A ‘dot’ operator(.) is used to perform a binary operation with which it is used on the entire array, element by element, one by one. For ex- A power(^) operator if applied on an array like [4, 5, 6, 7] ^ 2, will result in an error, because it is not possible to perform ‘square’ of an array. Hence, the ‘dot’ operator comes into use. When used with the binary operation like .^ it will perform the operation on each element of the array. For ex- [4, 5, 6, 7] ^ 2 will result in [4^2, 5^2, 6^2, 7^2].
Similarly, this dot operator can be used with other binary operators like .=, .+, .-, etc.

Example:

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# Julia program to illustrate
# use of 'dot' operator
  
# Creating array
A = [4, 5, 6, 7]
  
# Performing exponent binary operation
A = A ^ 2
  
# Performing exponent using 'dot' operation
A = A .^ 2 
println(A)

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Above code will generate an error when the exponent is performed without a ‘dot’ operator. This is because exponent can’t be performed on the array of elements.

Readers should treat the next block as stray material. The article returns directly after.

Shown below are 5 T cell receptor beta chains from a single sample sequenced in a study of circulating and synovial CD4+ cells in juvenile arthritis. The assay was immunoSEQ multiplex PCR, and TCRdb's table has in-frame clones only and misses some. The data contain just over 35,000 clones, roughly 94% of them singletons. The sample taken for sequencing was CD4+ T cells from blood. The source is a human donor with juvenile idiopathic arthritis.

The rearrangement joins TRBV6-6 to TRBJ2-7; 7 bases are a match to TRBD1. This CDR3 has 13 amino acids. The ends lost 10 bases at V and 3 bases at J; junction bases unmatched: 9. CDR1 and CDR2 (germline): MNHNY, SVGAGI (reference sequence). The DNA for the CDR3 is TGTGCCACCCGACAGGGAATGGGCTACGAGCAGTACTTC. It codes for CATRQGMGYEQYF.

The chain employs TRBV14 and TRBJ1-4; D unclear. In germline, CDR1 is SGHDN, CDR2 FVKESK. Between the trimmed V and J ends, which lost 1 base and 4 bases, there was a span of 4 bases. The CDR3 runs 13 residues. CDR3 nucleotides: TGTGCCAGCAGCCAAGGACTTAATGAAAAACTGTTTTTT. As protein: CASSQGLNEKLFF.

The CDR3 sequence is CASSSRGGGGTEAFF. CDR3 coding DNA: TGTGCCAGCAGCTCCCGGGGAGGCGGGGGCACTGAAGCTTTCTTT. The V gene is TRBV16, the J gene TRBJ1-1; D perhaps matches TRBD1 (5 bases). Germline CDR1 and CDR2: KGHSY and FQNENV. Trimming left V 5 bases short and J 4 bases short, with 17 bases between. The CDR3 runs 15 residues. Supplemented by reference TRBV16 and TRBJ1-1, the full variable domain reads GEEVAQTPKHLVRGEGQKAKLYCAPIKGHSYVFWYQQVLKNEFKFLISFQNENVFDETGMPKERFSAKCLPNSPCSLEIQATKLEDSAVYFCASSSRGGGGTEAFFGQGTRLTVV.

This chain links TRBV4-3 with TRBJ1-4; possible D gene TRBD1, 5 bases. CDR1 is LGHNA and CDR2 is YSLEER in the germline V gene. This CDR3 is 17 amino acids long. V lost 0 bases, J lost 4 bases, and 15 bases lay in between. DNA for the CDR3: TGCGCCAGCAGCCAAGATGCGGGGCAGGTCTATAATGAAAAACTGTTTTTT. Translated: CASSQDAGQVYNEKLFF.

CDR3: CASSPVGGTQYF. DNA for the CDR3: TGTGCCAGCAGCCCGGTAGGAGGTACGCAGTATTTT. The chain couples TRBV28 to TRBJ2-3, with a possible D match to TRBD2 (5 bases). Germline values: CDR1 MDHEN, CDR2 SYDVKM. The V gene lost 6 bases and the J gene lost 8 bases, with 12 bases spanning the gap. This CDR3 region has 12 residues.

Julia-dot-operator

Relational Operator

These operators are used to check for relations like equality, greater than, less than. They return boolean result after the comparison and are extensively used in looping statements as well as conditional if-else statements.

Operator Description Syntax
> Greater than: True if left operand is greater than the right x > y
< Less than: True if left operand is less than the right x < y
== Equal to: True if both operands are equal x == y
!=, ≠ Not equal to – True if operands are not equal x != y or x ≠ y
>=, ≥ Greater than or equal to: True if left operand is greater than or equal to the right x >= y or x ≥ y
<=, ≤ Less than or equal to: True if left operand is less than or equal to the right x <= y or x ≤ y

Example:

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# Examples of Relational Operators 
a = 13
b = 33
    
# a > b is False 
println(a > b) 
    
# a < b is True 
println(a < b) 
    
# a == b is False 
println(a == b) 
    
# a != b is True 
println(a != b) 
    
# a >= b is False 
println(a >= b) 
    
# a <= b is True 
println(a <= b) 

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Output:

false
true
false
true
false
true